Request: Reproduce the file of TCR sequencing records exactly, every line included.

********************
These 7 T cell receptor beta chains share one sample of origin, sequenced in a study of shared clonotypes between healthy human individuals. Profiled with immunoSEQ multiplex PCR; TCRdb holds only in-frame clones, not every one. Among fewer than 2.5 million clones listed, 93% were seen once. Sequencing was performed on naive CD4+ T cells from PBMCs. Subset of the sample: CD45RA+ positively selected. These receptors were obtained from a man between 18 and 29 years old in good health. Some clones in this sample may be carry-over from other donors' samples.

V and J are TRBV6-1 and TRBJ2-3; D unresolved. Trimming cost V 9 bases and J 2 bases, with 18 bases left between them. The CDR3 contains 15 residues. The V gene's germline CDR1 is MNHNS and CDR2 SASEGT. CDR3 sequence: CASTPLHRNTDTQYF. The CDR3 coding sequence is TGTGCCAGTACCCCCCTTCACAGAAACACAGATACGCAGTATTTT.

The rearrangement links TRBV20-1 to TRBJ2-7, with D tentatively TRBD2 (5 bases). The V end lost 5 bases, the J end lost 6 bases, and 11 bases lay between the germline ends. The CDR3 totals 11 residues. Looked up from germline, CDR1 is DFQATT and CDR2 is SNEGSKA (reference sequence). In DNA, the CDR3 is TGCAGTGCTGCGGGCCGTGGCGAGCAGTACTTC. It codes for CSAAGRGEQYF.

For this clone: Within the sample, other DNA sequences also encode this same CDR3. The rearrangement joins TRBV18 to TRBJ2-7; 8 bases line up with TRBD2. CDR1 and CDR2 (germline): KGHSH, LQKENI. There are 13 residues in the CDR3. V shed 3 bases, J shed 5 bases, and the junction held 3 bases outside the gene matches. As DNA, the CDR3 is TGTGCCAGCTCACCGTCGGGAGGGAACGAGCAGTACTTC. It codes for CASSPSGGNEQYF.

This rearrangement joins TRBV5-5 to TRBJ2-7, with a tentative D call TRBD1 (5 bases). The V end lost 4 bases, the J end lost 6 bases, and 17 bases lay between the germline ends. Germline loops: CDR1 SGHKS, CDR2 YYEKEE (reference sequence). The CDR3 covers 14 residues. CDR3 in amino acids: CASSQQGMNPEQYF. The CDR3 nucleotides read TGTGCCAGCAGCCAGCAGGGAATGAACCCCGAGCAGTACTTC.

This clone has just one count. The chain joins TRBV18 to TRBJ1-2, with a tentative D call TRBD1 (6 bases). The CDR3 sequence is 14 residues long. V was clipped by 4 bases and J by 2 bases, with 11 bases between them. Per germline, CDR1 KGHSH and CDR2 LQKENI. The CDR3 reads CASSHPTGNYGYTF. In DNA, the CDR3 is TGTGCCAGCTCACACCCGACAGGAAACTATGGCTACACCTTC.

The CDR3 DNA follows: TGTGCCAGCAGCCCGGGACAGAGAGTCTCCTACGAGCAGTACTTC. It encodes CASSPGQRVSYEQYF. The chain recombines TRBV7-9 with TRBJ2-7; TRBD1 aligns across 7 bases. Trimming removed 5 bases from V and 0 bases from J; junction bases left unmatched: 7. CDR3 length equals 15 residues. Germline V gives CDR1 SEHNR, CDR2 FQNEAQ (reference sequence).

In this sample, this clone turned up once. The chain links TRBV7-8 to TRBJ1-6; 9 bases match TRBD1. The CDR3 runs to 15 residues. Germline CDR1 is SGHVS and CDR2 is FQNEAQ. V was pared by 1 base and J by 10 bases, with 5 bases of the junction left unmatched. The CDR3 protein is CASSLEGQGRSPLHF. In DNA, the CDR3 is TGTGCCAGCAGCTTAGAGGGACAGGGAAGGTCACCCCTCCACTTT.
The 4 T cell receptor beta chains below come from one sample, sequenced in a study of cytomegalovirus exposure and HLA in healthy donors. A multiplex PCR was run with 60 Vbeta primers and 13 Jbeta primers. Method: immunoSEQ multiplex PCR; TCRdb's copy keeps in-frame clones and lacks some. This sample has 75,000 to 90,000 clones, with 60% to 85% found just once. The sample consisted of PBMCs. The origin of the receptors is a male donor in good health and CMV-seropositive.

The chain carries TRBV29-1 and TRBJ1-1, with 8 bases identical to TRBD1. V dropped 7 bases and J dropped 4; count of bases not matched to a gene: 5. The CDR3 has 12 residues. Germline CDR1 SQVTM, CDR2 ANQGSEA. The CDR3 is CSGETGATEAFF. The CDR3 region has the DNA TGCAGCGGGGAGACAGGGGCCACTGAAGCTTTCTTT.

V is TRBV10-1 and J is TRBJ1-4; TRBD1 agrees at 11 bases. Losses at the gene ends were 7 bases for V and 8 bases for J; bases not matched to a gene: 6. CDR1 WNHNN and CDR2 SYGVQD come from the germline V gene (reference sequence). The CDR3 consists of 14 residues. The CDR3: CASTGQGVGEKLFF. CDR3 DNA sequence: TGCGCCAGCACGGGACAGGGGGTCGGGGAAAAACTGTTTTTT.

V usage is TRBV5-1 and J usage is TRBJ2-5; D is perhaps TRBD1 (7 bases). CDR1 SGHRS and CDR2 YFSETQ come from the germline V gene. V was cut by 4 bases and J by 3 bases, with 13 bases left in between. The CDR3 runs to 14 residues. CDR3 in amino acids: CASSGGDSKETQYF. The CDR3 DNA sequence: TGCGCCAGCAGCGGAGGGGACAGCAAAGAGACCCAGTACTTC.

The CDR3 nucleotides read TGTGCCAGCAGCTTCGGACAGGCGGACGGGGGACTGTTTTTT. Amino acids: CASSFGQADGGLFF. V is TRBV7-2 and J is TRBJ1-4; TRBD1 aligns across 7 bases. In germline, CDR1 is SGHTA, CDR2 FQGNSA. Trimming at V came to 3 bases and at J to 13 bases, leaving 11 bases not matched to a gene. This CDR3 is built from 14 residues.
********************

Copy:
These 7 T cell receptor beta chains share one sample of origin, sequenced in a study of shared clonotypes between healthy human individuals. Profiled with immunoSEQ multiplex PCR; TCRdb holds only in-frame clones, not every one. Among fewer than 2.5 million clones listed, 93% were seen once. Sequencing was performed on naive CD4+ T cells from PBMCs. Subset of the sample: CD45RA+ positively selected. These receptors were obtained from a man between 18 and 29 years old in good health. Some clones in this sample may be carry-over from other donors' samples.

V and J are TRBV6-1 and TRBJ2-3; D unresolved. Trimming cost V 9 bases and J 2 bases, with 18 bases left between them. The CDR3 contains 15 residues. The V gene's germline CDR1 is MNHNS and CDR2 SASEGT. CDR3 sequence: CASTPLHRNTDTQYF. The CDR3 coding sequence is TGTGCCAGTACCCCCCTTCACAGAAACACAGATACGCAGTATTTT.

The rearrangement links TRBV20-1 to TRBJ2-7, with D tentatively TRBD2 (5 bases). The V end lost 5 bases, the J end lost 6 bases, and 11 bases lay between the germline ends. The CDR3 totals 11 residues. Looked up from germline, CDR1 is DFQATT and CDR2 is SNEGSKA (reference sequence). In DNA, the CDR3 is TGCAGTGCTGCGGGCCGTGGCGAGCAGTACTTC. It codes for CSAAGRGEQYF.

For this clone: Within the sample, other DNA sequences also encode this same CDR3. The rearrangement joins TRBV18 to TRBJ2-7; 8 bases line up with TRBD2. CDR1 and CDR2 (germline): KGHSH, LQKENI. There are 13 residues in the CDR3. V shed 3 bases, J shed 5 bases, and the junction held 3 bases outside the gene matches. As DNA, the CDR3 is TGTGCCAGCTCACCGTCGGGAGGGAACGAGCAGTACTTC. It codes for CASSPSGGNEQYF.

This rearrangement joins TRBV5-5 to TRBJ2-7, with a tentative D call TRBD1 (5 bases). The V end lost 4 bases, the J end lost 6 bases, and 17 bases lay between the germline ends. Germline loops: CDR1 SGHKS, CDR2 YYEKEE (reference sequence). The CDR3 covers 14 residues. CDR3 in amino acids: CASSQQGMNPEQYF. The CDR3 nucleotides read TGTGCCAGCAGCCAGCAGGGAATGAACCCCGAGCAGTACTTC.

This clone has just one count. The chain joins TRBV18 to TRBJ1-2, with a tentative D call TRBD1 (6 bases). The CDR3 sequence is 14 residues long. V was clipped by 4 bases and J by 2 bases, with 11 bases between them. Per germline, CDR1 KGHSH and CDR2 LQKENI. The CDR3 reads CASSHPTGNYGYTF. In DNA, the CDR3 is TGTGCCAGCTCACACCCGACAGGAAACTATGGCTACACCTTC.

The CDR3 DNA follows: TGTGCCAGCAGCCCGGGACAGAGAGTCTCCTACGAGCAGTACTTC. It encodes CASSPGQRVSYEQYF. The chain recombines TRBV7-9 with TRBJ2-7; TRBD1 aligns across 7 bases. Trimming removed 5 bases from V and 0 bases from J; junction bases left unmatched: 7. CDR3 length equals 15 residues. Germline V gives CDR1 SEHNR, CDR2 FQNEAQ (reference sequence).

In this sample, this clone turned up once. The chain links TRBV7-8 to TRBJ1-6; 9 bases match TRBD1. The CDR3 runs to 15 residues. Germline CDR1 is SGHVS and CDR2 is FQNEAQ. V was pared by 1 base and J by 10 bases, with 5 bases of the junction left unmatched. The CDR3 protein is CASSLEGQGRSPLHF. In DNA, the CDR3 is TGTGCCAGCAGCTTAGAGGGACAGGGAAGGTCACCCCTCCACTTT.
The 4 T cell receptor beta chains below come from one sample, sequenced in a study of cytomegalovirus exposure and HLA in healthy donors. A multiplex PCR was run with 60 Vbeta primers and 13 Jbeta primers. Method: immunoSEQ multiplex PCR; TCRdb's copy keeps in-frame clones and lacks some. This sample has 75,000 to 90,000 clones, with 60% to 85% found just once. The sample consisted of PBMCs. The origin of the receptors is a male donor in good health and CMV-seropositive.

The chain carries TRBV29-1 and TRBJ1-1, with 8 bases identical to TRBD1. V dropped 7 bases and J dropped 4; count of bases not matched to a gene: 5. The CDR3 has 12 residues. Germline CDR1 SQVTM, CDR2 ANQGSEA. The CDR3 is CSGETGATEAFF. The CDR3 region has the DNA TGCAGCGGGGAGACAGGGGCCACTGAAGCTTTCTTT.

V is TRBV10-1 and J is TRBJ1-4; TRBD1 agrees at 11 bases. Losses at the gene ends were 7 bases for V and 8 bases for J; bases not matched to a gene: 6. CDR1 WNHNN and CDR2 SYGVQD come from the germline V gene (reference sequence). The CDR3 consists of 14 residues. The CDR3: CASTGQGVGEKLFF. CDR3 DNA sequence: TGCGCCAGCACGGGACAGGGGGTCGGGGAAAAACTGTTTTTT.

V usage is TRBV5-1 and J usage is TRBJ2-5; D is perhaps TRBD1 (7 bases). CDR1 SGHRS and CDR2 YFSETQ come from the germline V gene. V was cut by 4 bases and J by 3 bases, with 13 bases left in between. The CDR3 runs to 14 residues. CDR3 in amino acids: CASSGGDSKETQYF. The CDR3 DNA sequence: TGCGCCAGCAGCGGAGGGGACAGCAAAGAGACCCAGTACTTC.

The CDR3 nucleotides read TGTGCCAGCAGCTTCGGACAGGCGGACGGGGGACTGTTTTTT. Amino acids: CASSFGQADGGLFF. V is TRBV7-2 and J is TRBJ1-4; TRBD1 aligns across 7 bases. In germline, CDR1 is SGHTA, CDR2 FQGNSA. Trimming at V came to 3 bases and at J to 13 bases, leaving 11 bases not matched to a gene. This CDR3 is built from 14 residues.